The deal struck in the United States to raise the debt ceiling might ease pressure on the New Zealand dollar in the short term but the underlying reasons for the high exchange rate will still be there, Prime Minister John Key says.
Speaking at his post-cabinet press conference just after the agreement in Washington had been announced today, Mr Key said the uncertainty in US financial markets had been putting enormous pressure on the exchange rate.
"But the reality is that the US still has a very heavy debt burden, quite sluggish growth and high levels of unemployment," he said.
"That is putting a lot of pressure on the US economy, and that is one of the reasons New Zealand assets have been re-rated and that position isn't changing...hopefully it will turn around."
The New Zealand dollar rose to a record 88.39 US cents today, before closing at 88.20 US cents, and Mr Key was asked whether he thought the Reserve Bank should intervene.
He said that was up to the Reserve Bank but his own views on intervention were well known.
"If you look at the track record of countries that intervened in their exchange rate, they have been spectacularly unsuccessful and there's no particular reason to believe New Zealand would be any different," he said.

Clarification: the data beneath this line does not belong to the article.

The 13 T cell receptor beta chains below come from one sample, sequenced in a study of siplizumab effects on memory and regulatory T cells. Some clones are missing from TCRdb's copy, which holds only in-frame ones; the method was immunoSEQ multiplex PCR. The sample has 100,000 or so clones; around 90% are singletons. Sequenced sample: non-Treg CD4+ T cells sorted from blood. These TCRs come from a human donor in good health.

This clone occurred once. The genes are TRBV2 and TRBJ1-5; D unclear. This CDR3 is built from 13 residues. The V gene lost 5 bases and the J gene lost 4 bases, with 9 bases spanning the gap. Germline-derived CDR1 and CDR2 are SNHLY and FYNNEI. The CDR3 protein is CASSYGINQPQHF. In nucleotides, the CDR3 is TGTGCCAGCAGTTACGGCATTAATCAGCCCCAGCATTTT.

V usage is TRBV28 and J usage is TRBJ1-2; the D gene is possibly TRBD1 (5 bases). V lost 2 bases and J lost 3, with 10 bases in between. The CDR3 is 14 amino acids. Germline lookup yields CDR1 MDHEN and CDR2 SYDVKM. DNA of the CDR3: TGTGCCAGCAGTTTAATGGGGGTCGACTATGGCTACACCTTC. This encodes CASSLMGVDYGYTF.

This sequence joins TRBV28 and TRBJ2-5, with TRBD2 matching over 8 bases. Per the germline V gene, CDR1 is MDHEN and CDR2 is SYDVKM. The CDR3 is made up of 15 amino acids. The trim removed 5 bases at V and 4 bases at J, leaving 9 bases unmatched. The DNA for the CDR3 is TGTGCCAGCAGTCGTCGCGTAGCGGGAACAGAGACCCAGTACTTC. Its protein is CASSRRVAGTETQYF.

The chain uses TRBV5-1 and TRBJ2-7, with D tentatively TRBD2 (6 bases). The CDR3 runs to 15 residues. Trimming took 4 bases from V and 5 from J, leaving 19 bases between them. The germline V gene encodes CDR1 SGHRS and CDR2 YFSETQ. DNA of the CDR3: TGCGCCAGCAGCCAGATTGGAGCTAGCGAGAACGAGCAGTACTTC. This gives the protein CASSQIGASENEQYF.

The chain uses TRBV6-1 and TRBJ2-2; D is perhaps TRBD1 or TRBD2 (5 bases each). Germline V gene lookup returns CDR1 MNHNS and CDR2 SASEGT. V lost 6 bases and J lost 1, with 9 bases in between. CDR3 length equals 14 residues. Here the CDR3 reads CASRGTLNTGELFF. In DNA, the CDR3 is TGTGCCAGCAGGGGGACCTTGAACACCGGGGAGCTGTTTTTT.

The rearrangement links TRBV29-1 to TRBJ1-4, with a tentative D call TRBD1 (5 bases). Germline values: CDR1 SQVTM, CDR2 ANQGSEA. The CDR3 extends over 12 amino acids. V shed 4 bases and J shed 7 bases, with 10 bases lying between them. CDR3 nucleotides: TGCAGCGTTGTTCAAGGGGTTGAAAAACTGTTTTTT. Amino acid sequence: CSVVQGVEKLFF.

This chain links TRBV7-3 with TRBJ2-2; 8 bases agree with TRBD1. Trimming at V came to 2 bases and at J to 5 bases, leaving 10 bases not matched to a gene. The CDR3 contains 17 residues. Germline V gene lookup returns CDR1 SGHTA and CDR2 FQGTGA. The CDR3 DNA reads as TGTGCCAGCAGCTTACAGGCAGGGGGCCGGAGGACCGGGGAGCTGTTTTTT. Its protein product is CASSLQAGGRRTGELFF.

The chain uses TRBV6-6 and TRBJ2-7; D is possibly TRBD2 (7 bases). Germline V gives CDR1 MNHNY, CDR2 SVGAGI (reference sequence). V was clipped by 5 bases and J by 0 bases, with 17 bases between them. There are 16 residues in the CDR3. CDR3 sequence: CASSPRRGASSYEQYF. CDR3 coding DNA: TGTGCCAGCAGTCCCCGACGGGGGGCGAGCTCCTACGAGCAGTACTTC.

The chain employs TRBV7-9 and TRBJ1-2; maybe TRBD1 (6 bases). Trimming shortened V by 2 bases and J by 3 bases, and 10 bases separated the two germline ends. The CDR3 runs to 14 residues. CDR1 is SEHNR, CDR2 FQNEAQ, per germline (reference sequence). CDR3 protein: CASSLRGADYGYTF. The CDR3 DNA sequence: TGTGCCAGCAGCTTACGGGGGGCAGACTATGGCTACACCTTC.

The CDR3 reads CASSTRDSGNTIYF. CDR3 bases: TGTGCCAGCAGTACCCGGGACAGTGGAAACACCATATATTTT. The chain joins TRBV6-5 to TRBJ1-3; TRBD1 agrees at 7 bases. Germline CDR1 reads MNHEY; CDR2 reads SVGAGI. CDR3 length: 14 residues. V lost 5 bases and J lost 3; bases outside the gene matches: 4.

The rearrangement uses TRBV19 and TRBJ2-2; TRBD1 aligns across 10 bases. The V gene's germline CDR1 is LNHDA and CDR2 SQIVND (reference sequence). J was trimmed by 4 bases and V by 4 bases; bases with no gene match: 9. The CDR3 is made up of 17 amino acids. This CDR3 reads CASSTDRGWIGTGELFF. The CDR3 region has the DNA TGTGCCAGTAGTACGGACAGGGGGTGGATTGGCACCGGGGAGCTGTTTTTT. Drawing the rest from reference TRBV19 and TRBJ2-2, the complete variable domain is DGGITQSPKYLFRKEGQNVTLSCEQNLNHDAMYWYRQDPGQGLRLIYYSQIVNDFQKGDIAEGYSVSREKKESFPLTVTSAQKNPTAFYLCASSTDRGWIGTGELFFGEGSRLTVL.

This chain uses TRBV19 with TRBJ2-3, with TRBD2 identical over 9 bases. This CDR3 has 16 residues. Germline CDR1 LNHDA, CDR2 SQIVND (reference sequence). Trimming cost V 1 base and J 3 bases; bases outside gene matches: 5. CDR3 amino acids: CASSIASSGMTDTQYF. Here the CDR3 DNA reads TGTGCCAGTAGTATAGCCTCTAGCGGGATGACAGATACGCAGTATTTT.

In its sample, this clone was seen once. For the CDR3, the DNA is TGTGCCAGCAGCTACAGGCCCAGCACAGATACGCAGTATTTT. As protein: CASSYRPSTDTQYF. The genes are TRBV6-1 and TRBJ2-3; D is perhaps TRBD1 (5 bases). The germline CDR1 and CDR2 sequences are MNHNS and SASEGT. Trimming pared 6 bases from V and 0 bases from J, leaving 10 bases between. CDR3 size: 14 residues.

Mr Key said everything he had learned in the last few weeks, particularly during his visit to Washington, was that the Government was on the right track in putting emphasis on debt management.
"New Zealand is actually better placed than many other countries to manage what will remain an uncertain global environment, despite the deal just done in the US," he said.
"We're getting on top of government debt by keeping it below 30 per cent of GDP and will be back in surplus by 2014/15 at the latest."
Labour Party leader Phil Goff said he had been really worried when the dollar approached 88 US cents this morning.
"What that does is put our export industries under real pressure, and that means job losses," he said.
Mr Goff said a chief executive in the timber industry had told him that if the dollar hit 90 US cents every sawmill in the country would be threatened with closure.
Mr Goff said it wasn't Labour policy to consider putting a tax on "hot money" that came into New Zealand because of the high exchange rate.
"I know it's something that other countries like Brazil and Chile are currently operating, that's something that might be given consideration in the future but it's not formally part of our policy," he said.
Mr Key said it was dangerous territory for a country like New Zealand which needed capital investment.
"If you put a tax on that you get into what is the definition of hot money and what is legitimate investment," he said.
"You run the risk of ultimately forcing up interest rates."